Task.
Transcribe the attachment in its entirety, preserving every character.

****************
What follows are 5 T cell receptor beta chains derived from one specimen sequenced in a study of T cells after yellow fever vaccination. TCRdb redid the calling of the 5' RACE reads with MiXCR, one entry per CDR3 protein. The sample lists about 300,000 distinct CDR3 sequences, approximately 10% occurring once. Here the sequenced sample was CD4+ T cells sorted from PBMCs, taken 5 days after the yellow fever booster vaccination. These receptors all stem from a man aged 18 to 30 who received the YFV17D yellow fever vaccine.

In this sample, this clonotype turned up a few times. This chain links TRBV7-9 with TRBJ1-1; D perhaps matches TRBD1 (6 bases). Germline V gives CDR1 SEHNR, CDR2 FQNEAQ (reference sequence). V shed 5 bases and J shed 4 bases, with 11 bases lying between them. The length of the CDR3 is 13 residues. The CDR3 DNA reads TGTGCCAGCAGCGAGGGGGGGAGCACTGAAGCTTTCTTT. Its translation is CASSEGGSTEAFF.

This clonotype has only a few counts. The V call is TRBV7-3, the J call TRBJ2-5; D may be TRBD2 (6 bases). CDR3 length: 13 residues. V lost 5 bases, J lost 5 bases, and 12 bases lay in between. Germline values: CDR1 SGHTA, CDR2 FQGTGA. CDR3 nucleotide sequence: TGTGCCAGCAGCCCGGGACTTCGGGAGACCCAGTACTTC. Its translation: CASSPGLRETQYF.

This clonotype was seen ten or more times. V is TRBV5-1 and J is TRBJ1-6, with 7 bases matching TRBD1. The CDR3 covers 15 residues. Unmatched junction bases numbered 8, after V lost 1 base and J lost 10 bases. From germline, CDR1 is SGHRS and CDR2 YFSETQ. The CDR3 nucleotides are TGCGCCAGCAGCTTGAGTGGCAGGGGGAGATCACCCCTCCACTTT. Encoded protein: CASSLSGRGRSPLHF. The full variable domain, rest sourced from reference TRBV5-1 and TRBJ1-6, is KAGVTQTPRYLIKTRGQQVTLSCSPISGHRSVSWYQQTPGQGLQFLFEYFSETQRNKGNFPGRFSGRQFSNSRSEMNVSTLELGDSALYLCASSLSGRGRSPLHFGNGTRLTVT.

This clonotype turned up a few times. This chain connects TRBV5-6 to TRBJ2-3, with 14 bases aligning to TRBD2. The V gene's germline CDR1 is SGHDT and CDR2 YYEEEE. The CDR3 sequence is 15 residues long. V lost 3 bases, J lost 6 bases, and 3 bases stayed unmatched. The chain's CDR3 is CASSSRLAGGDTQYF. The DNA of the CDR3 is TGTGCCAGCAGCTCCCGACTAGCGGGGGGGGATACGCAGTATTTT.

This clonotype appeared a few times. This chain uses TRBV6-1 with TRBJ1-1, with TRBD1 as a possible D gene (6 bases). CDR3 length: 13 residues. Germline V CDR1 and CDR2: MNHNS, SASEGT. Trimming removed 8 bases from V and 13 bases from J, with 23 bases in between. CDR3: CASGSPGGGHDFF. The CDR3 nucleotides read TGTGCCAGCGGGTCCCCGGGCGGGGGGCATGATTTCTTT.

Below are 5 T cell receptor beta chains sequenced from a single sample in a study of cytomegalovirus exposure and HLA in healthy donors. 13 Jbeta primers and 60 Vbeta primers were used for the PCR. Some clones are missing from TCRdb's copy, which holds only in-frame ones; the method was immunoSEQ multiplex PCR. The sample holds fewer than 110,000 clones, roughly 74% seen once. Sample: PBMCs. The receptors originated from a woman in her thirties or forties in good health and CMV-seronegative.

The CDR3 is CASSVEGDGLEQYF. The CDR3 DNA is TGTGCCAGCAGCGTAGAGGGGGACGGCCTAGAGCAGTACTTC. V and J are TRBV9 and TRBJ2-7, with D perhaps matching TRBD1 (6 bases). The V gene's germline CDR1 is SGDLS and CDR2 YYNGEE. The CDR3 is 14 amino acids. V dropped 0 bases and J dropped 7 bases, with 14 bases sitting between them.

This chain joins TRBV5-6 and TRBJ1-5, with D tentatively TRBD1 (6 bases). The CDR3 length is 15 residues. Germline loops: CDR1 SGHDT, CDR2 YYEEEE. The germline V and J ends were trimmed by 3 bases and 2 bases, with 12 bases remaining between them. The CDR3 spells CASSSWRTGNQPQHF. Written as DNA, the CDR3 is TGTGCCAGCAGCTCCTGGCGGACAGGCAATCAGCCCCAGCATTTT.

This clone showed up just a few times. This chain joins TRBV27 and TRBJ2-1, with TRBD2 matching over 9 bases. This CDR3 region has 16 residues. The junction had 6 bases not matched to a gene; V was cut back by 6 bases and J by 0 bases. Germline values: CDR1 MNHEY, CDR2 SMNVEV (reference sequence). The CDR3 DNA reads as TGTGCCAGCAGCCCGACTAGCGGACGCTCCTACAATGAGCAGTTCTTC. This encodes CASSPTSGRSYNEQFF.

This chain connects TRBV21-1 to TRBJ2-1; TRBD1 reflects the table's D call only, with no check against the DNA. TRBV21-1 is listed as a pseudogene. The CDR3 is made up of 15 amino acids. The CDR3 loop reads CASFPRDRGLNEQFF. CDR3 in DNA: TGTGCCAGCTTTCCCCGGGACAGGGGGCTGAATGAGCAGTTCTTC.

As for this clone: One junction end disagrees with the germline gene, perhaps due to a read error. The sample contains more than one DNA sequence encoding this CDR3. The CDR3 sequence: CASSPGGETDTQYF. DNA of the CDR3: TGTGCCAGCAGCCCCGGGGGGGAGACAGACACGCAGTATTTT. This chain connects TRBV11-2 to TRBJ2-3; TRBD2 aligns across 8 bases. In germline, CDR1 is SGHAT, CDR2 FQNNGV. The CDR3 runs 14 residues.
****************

What follows are 5 T cell receptor beta chains derived from one specimen sequenced in a study of T cells after yellow fever vaccination. TCRdb redid the calling of the 5' RACE reads with MiXCR, one entry per CDR3 protein. The sample lists about 300,000 distinct CDR3 sequences, approximately 10% occurring once. Here the sequenced sample was CD4+ T cells sorted from PBMCs, taken 5 days after the yellow fever booster vaccination. These receptors all stem from a man aged 18 to 30 who received the YFV17D yellow fever vaccine.

In this sample, this clonotype turned up a few times. This chain links TRBV7-9 with TRBJ1-1; D perhaps matches TRBD1 (6 bases). Germline V gives CDR1 SEHNR, CDR2 FQNEAQ (reference sequence). V shed 5 bases and J shed 4 bases, with 11 bases lying between them. The length of the CDR3 is 13 residues. The CDR3 DNA reads TGTGCCAGCAGCGAGGGGGGGAGCACTGAAGCTTTCTTT. Its translation is CASSEGGSTEAFF.

This clonotype has only a few counts. The V call is TRBV7-3, the J call TRBJ2-5; D may be TRBD2 (6 bases). CDR3 length: 13 residues. V lost 5 bases, J lost 5 bases, and 12 bases lay in between. Germline values: CDR1 SGHTA, CDR2 FQGTGA. CDR3 nucleotide sequence: TGTGCCAGCAGCCCGGGACTTCGGGAGACCCAGTACTTC. Its translation: CASSPGLRETQYF.

This clonotype was seen ten or more times. V is TRBV5-1 and J is TRBJ1-6, with 7 bases matching TRBD1. The CDR3 covers 15 residues. Unmatched junction bases numbered 8, after V lost 1 base and J lost 10 bases. From germline, CDR1 is SGHRS and CDR2 YFSETQ. The CDR3 nucleotides are TGCGCCAGCAGCTTGAGTGGCAGGGGGAGATCACCCCTCCACTTT. Encoded protein: CASSLSGRGRSPLHF. The full variable domain, rest sourced from reference TRBV5-1 and TRBJ1-6, is KAGVTQTPRYLIKTRGQQVTLSCSPISGHRSVSWYQQTPGQGLQFLFEYFSETQRNKGNFPGRFSGRQFSNSRSEMNVSTLELGDSALYLCASSLSGRGRSPLHFGNGTRLTVT.

This clonotype turned up a few times. This chain connects TRBV5-6 to TRBJ2-3, with 14 bases aligning to TRBD2. The V gene's germline CDR1 is SGHDT and CDR2 YYEEEE. The CDR3 sequence is 15 residues long. V lost 3 bases, J lost 6 bases, and 3 bases stayed unmatched. The chain's CDR3 is CASSSRLAGGDTQYF. The DNA of the CDR3 is TGTGCCAGCAGCTCCCGACTAGCGGGGGGGGATACGCAGTATTTT.

This clonotype appeared a few times. This chain uses TRBV6-1 with TRBJ1-1, with TRBD1 as a possible D gene (6 bases). CDR3 length: 13 residues. Germline V CDR1 and CDR2: MNHNS, SASEGT. Trimming removed 8 bases from V and 13 bases from J, with 23 bases in between. CDR3: CASGSPGGGHDFF. The CDR3 nucleotides read TGTGCCAGCGGGTCCCCGGGCGGGGGGCATGATTTCTTT.

Below are 5 T cell receptor beta chains sequenced from a single sample in a study of cytomegalovirus exposure and HLA in healthy donors. 13 Jbeta primers and 60 Vbeta primers were used for the PCR. Some clones are missing from TCRdb's copy, which holds only in-frame ones; the method was immunoSEQ multiplex PCR. The sample holds fewer than 110,000 clones, roughly 74% seen once. Sample: PBMCs. The receptors originated from a woman in her thirties or forties in good health and CMV-seronegative.

The CDR3 is CASSVEGDGLEQYF. The CDR3 DNA is TGTGCCAGCAGCGTAGAGGGGGACGGCCTAGAGCAGTACTTC. V and J are TRBV9 and TRBJ2-7, with D perhaps matching TRBD1 (6 bases). The V gene's germline CDR1 is SGDLS and CDR2 YYNGEE. The CDR3 is 14 amino acids. V dropped 0 bases and J dropped 7 bases, with 14 bases sitting between them.

This chain joins TRBV5-6 and TRBJ1-5, with D tentatively TRBD1 (6 bases). The CDR3 length is 15 residues. Germline loops: CDR1 SGHDT, CDR2 YYEEEE. The germline V and J ends were trimmed by 3 bases and 2 bases, with 12 bases remaining between them. The CDR3 spells CASSSWRTGNQPQHF. Written as DNA, the CDR3 is TGTGCCAGCAGCTCCTGGCGGACAGGCAATCAGCCCCAGCATTTT.

This clone showed up just a few times. This chain joins TRBV27 and TRBJ2-1, with TRBD2 matching over 9 bases. This CDR3 region has 16 residues. The junction had 6 bases not matched to a gene; V was cut back by 6 bases and J by 0 bases. Germline values: CDR1 MNHEY, CDR2 SMNVEV (reference sequence). The CDR3 DNA reads as TGTGCCAGCAGCCCGACTAGCGGACGCTCCTACAATGAGCAGTTCTTC. This encodes CASSPTSGRSYNEQFF.

This chain connects TRBV21-1 to TRBJ2-1; TRBD1 reflects the table's D call only, with no check against the DNA. TRBV21-1 is listed as a pseudogene. The CDR3 is made up of 15 amino acids. The CDR3 loop reads CASFPRDRGLNEQFF. CDR3 in DNA: TGTGCCAGCTTTCCCCGGGACAGGGGGCTGAATGAGCAGTTCTTC.

As for this clone: One junction end disagrees with the germline gene, perhaps due to a read error. The sample contains more than one DNA sequence encoding this CDR3. The CDR3 sequence: CASSPGGETDTQYF. DNA of the CDR3: TGTGCCAGCAGCCCCGGGGGGGAGACAGACACGCAGTATTTT. This chain connects TRBV11-2 to TRBJ2-3; TRBD2 aligns across 8 bases. In germline, CDR1 is SGHAT, CDR2 FQNNGV. The CDR3 runs 14 residues.